Now, take the possible states w_{1}, w_{8} and w_{5}, which correspond to the state descriptions h ∧ r ∧ w, ¬h ∧ ¬r ∧ ¬w and ¬h ∧ r ∧ w respectively. The difference between w_{1} and w_{8} is {h, r, w}; they differ in every atomic assertion. w_{5} and w_{1} on the other hand differ by only {h}. So ¬h ∧ r ∧ w is more truthlike than ¬h ∧ ¬r ∧ ¬w, because the distance between w_{5} and the actual state w_{1} is less than the distance between w_{8} and w_{1}.
The general formula to calculate the distance between A and T is:
Let w_{T} stand for the state that corresponds to T.
W_{A} stands for the set of states in which A is true.
A weight with value $\frac{1}{n}$ is assigned to every atomic element, where n is the number of propositions in the logical space. So in our example, $\text{weight}\left(h\right)=\text{weight}\left(r\right)=\text{weight}\left(w\right)=\frac{1}{3}$. This weight is used to calculate the value of the distance between two states, with each atomic assertion difference adding $\frac{1}{n}$. So $\mathrm{\Delta}({w}_{5},{w}_{1})=\frac{1}{3}$ and Δ(w_{8}, w_{1}) = 1.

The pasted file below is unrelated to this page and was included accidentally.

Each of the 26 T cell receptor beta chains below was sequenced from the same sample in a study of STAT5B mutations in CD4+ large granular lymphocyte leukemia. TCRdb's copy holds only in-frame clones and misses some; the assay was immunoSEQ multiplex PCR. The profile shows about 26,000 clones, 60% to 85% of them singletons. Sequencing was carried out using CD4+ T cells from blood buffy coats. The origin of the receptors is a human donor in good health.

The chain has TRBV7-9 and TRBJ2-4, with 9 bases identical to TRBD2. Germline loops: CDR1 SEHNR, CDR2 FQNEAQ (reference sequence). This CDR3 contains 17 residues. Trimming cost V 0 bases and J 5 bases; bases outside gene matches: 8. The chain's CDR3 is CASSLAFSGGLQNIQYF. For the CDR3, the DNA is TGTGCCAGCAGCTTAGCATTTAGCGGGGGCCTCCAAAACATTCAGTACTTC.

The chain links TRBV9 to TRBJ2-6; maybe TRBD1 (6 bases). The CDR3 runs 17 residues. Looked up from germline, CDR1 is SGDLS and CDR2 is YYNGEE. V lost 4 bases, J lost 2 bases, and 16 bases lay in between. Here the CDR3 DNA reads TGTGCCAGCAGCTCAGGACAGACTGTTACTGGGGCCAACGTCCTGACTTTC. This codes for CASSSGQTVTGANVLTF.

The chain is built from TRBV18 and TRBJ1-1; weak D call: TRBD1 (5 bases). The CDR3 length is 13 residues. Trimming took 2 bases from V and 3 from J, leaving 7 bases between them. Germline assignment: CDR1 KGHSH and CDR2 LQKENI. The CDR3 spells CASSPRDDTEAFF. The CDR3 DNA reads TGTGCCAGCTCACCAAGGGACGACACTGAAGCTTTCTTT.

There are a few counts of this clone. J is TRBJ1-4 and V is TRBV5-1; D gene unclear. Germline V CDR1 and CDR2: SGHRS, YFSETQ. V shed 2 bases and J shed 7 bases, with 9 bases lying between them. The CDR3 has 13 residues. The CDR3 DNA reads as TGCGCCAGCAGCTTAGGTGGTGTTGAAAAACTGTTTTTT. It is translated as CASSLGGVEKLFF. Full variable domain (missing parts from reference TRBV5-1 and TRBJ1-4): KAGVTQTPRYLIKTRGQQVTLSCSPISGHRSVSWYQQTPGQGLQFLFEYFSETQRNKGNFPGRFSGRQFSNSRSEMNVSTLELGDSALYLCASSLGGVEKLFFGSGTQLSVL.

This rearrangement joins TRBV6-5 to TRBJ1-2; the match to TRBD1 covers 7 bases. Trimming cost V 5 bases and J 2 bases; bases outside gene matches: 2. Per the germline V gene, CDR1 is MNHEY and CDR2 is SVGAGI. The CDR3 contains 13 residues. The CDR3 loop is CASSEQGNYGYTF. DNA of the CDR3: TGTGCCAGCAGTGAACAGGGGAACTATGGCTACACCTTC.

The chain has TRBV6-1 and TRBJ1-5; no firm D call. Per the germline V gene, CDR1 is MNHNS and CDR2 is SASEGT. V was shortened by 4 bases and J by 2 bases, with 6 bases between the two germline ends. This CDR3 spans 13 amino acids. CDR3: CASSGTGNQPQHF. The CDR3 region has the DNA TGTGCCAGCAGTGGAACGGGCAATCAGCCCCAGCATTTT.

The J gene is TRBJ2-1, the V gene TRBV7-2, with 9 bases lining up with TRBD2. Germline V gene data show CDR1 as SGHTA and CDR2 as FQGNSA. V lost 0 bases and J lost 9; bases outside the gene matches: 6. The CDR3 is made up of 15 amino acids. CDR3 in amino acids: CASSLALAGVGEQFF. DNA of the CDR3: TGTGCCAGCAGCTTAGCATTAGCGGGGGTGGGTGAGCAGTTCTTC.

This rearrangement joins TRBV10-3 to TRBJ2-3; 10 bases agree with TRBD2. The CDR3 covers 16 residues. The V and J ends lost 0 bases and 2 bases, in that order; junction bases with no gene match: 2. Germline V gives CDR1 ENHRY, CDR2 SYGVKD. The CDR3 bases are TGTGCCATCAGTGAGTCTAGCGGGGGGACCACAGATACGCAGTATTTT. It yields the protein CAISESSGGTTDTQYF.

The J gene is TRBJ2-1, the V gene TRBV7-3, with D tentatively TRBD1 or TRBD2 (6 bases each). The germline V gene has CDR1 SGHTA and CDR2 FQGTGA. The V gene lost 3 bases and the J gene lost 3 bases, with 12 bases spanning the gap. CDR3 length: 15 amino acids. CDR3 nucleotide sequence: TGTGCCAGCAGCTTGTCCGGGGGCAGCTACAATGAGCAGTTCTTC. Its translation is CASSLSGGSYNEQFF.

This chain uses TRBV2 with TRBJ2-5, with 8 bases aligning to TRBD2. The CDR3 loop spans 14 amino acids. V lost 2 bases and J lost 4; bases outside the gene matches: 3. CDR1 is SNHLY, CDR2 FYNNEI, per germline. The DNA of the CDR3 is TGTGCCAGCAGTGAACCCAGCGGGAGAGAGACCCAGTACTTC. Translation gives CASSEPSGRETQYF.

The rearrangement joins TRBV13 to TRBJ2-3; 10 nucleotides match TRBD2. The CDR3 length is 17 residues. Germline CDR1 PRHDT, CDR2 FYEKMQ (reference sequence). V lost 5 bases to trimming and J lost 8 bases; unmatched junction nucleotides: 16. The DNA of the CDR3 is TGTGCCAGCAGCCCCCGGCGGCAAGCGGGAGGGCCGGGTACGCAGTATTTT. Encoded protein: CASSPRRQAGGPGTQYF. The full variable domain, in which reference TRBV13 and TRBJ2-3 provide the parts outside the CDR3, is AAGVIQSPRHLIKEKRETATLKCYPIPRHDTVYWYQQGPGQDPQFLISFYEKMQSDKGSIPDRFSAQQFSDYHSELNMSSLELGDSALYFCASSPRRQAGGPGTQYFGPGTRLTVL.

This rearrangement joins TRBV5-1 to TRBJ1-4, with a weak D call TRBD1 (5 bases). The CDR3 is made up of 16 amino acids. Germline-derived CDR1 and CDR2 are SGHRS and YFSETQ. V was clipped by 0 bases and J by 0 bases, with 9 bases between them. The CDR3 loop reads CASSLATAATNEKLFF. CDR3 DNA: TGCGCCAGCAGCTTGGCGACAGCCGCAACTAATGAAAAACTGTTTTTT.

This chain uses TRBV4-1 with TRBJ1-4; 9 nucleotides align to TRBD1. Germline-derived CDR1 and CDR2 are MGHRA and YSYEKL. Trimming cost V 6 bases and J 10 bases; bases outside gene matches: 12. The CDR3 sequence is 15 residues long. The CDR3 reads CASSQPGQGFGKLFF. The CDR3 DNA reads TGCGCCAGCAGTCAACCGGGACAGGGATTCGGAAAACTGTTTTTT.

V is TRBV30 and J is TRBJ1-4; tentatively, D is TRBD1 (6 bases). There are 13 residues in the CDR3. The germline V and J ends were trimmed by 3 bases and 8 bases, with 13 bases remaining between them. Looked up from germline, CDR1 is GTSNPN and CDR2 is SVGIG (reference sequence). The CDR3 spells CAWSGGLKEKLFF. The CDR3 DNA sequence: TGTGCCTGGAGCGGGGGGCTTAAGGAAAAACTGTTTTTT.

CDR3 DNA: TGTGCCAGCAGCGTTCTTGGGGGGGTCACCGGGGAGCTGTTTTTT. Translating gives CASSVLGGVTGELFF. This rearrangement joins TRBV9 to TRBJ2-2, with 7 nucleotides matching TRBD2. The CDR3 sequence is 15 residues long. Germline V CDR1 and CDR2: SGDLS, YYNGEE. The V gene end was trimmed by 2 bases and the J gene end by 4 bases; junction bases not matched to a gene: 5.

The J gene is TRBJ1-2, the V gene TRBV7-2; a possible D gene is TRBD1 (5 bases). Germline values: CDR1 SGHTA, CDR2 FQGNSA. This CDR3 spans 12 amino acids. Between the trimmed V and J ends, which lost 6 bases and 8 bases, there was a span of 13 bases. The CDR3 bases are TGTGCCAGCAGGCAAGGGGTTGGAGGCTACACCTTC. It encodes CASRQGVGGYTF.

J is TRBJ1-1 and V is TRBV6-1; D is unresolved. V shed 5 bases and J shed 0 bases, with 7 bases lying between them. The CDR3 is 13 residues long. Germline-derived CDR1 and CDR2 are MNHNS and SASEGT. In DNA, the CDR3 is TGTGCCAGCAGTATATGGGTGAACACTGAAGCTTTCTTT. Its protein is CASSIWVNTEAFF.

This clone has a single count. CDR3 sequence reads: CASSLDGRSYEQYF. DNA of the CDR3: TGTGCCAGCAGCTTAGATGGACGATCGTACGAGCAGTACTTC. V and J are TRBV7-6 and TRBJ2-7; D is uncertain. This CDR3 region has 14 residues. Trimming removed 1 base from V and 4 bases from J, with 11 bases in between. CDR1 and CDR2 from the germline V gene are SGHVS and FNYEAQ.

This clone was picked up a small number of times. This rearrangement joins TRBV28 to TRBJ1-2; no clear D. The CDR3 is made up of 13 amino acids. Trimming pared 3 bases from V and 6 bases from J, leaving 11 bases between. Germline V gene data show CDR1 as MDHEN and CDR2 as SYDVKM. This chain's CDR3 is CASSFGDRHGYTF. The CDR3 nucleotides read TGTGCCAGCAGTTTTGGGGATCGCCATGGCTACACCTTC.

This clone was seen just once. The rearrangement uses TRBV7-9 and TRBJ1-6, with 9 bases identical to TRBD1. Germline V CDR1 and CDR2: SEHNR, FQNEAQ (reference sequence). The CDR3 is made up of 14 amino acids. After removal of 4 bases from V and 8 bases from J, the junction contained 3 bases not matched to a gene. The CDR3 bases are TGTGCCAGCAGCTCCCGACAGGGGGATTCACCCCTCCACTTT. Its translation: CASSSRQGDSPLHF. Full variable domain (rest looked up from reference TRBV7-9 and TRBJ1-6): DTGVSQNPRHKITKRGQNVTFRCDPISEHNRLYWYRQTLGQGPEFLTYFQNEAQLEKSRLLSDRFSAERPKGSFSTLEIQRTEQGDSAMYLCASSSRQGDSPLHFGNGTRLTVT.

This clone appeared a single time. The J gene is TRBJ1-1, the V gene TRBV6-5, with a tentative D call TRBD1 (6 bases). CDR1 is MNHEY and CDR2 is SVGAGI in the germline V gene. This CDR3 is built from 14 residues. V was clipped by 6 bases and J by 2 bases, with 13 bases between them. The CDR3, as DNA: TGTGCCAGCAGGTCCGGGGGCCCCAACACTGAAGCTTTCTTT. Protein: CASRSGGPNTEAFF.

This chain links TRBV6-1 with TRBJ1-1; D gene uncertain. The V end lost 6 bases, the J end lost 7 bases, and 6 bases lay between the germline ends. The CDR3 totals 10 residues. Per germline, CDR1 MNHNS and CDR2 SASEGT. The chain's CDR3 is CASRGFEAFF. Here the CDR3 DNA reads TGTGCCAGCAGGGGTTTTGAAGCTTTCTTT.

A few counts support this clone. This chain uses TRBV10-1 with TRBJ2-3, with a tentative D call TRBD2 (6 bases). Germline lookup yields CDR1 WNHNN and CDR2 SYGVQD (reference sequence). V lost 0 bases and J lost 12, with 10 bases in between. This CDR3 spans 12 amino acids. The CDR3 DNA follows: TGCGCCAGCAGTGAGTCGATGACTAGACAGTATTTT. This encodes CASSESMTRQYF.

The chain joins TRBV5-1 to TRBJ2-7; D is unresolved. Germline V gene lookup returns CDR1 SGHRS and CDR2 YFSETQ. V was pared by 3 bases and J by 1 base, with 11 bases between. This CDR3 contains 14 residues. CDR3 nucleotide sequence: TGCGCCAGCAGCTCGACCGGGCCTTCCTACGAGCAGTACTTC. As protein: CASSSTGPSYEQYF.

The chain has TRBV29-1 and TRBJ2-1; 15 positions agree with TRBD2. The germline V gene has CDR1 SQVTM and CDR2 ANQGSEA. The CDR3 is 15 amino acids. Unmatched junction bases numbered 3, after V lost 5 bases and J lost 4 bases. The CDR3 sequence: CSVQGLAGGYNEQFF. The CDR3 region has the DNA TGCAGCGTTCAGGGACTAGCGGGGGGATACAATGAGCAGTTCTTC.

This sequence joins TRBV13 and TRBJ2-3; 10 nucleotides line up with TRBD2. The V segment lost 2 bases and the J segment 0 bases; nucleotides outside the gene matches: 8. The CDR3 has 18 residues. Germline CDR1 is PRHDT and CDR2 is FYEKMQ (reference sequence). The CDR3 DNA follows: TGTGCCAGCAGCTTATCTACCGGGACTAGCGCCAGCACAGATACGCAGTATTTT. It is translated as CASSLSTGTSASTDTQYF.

d is the sum of atomic assertion differences between A and T. That is, the sum of Δ(w_{a}, w_{T}) for each w_{a} ∈ W_{A}.
So the statement ¬h∧r∧w (the state description for w_{5}) has a truthlikeness (information measurement for our purposes) of $\frac{2}{3}$ and the statement ¬h ∧ ¬r ∧ ¬w (the state description for w_{8}) has a truthlikeness (information measurement) of 0.
This approach extends to the complete range of statements involving h, r and w. According to Formula 1, the distance of a statement from the truth is defined as the average distance between each of the states in which the state is true and the actual state. Take the statement h ∧ ¬r, which makes assertions about only 2 of the 3 atomic states. It is true in both w_{3} and w_{4}, or {h, ¬r, w} and {h, ¬r, ¬w} respectively. w_{3} has a distance of 0.33 and w_{4} has a distance of 0.67 from w_{1} so the average distance is $\frac{0.33+0.67}{2}=0.5$. Note that henceforth the truthlikeness function (Tr) will be replaced by an information yield function (info), so that
Also, given that T is set as w_{1} throughout this paper, info(A, T) will generally be abbreviated to info(A).
Table 5 lists some results using this method. How do these results fare as measures of information yield? Statement #1 (complete truth) clearly yields the most information and #21 (complete falsity) clearly yields the least. #10, #11, #15 and #16 indicate that for a disjunctive statement, the more false constituents it has the less information it yields. In general, the more false constituents contained in a formula the more likely a decrease in information yield, as indicated by the difference between #5 and #9.